I now keep the Blasto on my crushed coral figuring the limpet will not like to pass over that and since then it has not harmed it.
<Good thinking>
I also have a few Strombus snails, the kind that lay these little round see thru packets of eggs.
<Are they the snails typically referred to as 'Strombus Grazers'? If so, they're more than likely Columbellids, aka 'Dove Snails'. They're wonderful little grazers that reproduce like rabbits. Please see the following link for more information and photos for comparison: http://bb.wetwebmedia.com/viewtopic.php?f=25&t=341 >
I used to have 6 adults but now have 2 plus 3 small ones. I still see many egg packets but it seems that very few make it.
<Something may be preying on them or perhaps there's just not enough food to go around.>
These things seem to go in cycles. I used to have hundreds of Stomatella snails and now am down to a few here and there.
<Don't you just love these little snails? Sadly, other critters love to pick at, and eat them, particularly peppermint shrimps.>
Just sharing,
<Thank you for your terrific observations!>
<Take care, Lynn Z> 

Stomatella Spawning Constantly in Nano! Help! 4/9/10
<Hello Megan, Lynn here today!>
I have come across very little negative info about Stomatella...the closest thing I saw to a caveat was on WWM...someone with a larger tank than mine was assured that Stomatella spawn (unlike coral or clam spawn) is pretty harmless in a larger tank (I think the guy had a 75 gallon) and that this is not normally a problem, "except maybe in a Nano..."...but the crew member did not elaborate...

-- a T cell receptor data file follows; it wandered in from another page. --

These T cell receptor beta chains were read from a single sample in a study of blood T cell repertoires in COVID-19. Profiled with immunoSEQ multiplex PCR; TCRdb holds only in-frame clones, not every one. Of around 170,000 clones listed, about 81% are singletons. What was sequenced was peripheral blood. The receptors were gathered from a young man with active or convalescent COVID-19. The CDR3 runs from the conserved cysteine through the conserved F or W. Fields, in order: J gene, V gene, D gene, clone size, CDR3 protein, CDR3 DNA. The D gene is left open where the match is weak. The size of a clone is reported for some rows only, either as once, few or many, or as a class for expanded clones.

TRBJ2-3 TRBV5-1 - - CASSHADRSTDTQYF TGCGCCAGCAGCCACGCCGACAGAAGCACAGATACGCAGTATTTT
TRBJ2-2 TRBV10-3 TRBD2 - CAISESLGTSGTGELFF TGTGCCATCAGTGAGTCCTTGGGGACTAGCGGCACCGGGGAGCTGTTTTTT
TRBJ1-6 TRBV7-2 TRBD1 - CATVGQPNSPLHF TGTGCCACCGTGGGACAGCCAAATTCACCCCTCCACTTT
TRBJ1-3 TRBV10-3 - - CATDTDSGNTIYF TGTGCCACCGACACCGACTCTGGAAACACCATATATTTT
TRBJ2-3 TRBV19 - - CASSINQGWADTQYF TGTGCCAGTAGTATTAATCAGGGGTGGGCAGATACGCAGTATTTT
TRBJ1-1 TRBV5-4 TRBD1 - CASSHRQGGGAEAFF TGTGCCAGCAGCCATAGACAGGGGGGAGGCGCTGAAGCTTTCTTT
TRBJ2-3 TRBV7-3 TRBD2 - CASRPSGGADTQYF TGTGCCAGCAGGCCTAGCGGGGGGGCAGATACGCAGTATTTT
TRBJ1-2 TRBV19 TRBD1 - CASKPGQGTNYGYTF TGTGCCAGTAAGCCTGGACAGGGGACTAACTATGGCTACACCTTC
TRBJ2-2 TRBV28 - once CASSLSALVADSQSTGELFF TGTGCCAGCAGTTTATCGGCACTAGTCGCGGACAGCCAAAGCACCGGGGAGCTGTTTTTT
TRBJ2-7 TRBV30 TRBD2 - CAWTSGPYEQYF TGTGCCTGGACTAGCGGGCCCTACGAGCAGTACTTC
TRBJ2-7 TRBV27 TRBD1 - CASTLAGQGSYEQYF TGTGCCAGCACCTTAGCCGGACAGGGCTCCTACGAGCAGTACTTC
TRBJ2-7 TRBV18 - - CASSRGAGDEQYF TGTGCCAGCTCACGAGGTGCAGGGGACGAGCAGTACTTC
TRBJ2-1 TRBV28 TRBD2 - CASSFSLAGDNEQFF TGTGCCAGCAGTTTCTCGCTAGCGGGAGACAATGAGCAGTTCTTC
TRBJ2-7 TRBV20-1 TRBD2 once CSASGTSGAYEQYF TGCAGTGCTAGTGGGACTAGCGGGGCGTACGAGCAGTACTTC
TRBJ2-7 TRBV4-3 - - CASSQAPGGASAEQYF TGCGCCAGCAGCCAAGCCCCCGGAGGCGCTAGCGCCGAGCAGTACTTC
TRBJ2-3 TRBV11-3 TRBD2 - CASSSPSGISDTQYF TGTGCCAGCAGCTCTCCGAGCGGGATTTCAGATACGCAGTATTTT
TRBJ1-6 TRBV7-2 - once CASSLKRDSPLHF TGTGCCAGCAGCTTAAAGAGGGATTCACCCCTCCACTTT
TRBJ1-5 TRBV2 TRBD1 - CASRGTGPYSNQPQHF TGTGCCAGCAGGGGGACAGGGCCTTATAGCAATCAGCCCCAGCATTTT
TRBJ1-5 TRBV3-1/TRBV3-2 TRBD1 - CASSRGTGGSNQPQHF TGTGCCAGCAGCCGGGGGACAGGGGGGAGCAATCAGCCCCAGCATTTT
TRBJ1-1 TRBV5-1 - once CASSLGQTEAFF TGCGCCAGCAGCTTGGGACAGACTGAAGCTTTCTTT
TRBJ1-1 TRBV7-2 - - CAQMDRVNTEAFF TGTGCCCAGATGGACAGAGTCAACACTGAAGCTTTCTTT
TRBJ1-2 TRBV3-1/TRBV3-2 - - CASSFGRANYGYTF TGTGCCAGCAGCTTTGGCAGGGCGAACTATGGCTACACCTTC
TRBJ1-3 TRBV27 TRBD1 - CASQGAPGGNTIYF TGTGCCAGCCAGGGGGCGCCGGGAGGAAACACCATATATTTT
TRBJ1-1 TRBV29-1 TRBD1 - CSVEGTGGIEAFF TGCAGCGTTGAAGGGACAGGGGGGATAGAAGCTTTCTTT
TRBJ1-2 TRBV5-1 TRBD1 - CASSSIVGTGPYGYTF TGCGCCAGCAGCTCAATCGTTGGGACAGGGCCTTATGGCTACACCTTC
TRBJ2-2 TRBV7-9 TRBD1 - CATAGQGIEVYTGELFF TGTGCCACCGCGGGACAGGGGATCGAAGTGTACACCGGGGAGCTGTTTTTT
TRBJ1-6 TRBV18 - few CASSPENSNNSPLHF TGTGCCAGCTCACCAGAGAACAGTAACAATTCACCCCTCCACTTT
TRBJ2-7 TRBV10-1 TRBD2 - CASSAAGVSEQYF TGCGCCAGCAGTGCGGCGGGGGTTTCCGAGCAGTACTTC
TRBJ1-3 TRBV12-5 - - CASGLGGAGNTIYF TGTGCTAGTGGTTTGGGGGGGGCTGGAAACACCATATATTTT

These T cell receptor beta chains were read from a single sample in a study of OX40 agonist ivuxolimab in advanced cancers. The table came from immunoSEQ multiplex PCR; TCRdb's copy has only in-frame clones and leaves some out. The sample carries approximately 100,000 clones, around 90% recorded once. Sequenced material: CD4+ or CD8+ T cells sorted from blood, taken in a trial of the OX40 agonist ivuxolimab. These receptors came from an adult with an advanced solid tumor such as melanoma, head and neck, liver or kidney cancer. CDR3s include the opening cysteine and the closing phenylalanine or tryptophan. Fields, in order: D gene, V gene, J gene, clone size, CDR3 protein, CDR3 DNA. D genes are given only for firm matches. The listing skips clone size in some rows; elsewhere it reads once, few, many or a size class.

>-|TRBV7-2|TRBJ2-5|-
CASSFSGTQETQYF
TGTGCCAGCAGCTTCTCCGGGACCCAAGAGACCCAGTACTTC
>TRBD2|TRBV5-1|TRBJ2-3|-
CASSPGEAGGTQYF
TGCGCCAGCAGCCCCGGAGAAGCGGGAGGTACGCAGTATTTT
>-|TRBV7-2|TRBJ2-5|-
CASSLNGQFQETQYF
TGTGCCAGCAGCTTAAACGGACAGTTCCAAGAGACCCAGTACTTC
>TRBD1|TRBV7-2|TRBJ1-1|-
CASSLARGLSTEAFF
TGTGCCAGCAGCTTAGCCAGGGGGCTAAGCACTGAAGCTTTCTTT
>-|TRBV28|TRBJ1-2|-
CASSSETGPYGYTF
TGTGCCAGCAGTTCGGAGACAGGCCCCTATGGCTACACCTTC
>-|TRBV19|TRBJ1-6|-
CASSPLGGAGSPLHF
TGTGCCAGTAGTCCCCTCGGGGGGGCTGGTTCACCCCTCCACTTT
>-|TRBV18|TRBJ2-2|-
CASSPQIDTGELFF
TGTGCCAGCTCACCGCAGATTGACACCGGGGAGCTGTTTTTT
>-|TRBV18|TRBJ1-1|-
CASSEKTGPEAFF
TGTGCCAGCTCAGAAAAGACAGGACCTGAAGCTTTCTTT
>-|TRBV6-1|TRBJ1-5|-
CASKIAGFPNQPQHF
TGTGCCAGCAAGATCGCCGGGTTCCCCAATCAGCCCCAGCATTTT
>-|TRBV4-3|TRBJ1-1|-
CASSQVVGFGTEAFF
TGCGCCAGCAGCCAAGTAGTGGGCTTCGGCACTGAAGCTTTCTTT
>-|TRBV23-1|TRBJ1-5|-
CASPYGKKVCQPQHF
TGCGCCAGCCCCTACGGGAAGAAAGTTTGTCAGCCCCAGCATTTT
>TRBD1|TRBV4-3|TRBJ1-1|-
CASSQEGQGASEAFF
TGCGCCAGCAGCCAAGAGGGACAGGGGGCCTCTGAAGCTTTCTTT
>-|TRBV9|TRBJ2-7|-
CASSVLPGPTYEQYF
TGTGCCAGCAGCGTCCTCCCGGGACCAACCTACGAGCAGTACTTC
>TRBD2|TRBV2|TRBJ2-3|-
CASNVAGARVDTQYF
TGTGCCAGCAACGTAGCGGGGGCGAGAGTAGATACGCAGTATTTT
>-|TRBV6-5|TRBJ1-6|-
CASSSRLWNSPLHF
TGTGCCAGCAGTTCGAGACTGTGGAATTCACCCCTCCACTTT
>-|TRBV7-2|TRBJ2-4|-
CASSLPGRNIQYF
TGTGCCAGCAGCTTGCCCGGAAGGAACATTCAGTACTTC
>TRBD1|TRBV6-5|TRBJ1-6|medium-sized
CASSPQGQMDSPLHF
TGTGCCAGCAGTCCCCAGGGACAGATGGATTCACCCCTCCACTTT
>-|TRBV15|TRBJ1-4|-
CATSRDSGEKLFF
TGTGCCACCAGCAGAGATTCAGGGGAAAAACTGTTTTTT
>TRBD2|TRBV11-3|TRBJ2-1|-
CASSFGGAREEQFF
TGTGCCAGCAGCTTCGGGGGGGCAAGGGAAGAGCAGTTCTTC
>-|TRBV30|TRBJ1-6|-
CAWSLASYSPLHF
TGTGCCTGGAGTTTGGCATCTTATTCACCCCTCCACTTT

<Yep, usually they're a welcome addition and not a problem.>
Well, I have a Nano....12gal.
<Uh-oh, NASA we have a problem.>
We started with one tiny Stomatella from the LR, then did not understand why our water was cloudy for a few weeks.
<That's an awful long time to stay cloudy. Did you try checking your parameters and running carbon?>
Then we saw new snails. Now, we have seen them spawning with our own eyes, and so realize why water had tiny particles, back then & now.
Back then we only had the one adult snail, water cleared up fast.
But now we have 10-15 adults and they have been spawning every single day for past 3 weeks!
Doing water changes actually triggers spawning even more!
I do like these snails but wonder if this is good for my tank...the fish eat the eggs, but the Crocea clam I have produces a lot of mucus to get the eggs off of him.
<I bet. If the clam's getting irritated, then it's not good.>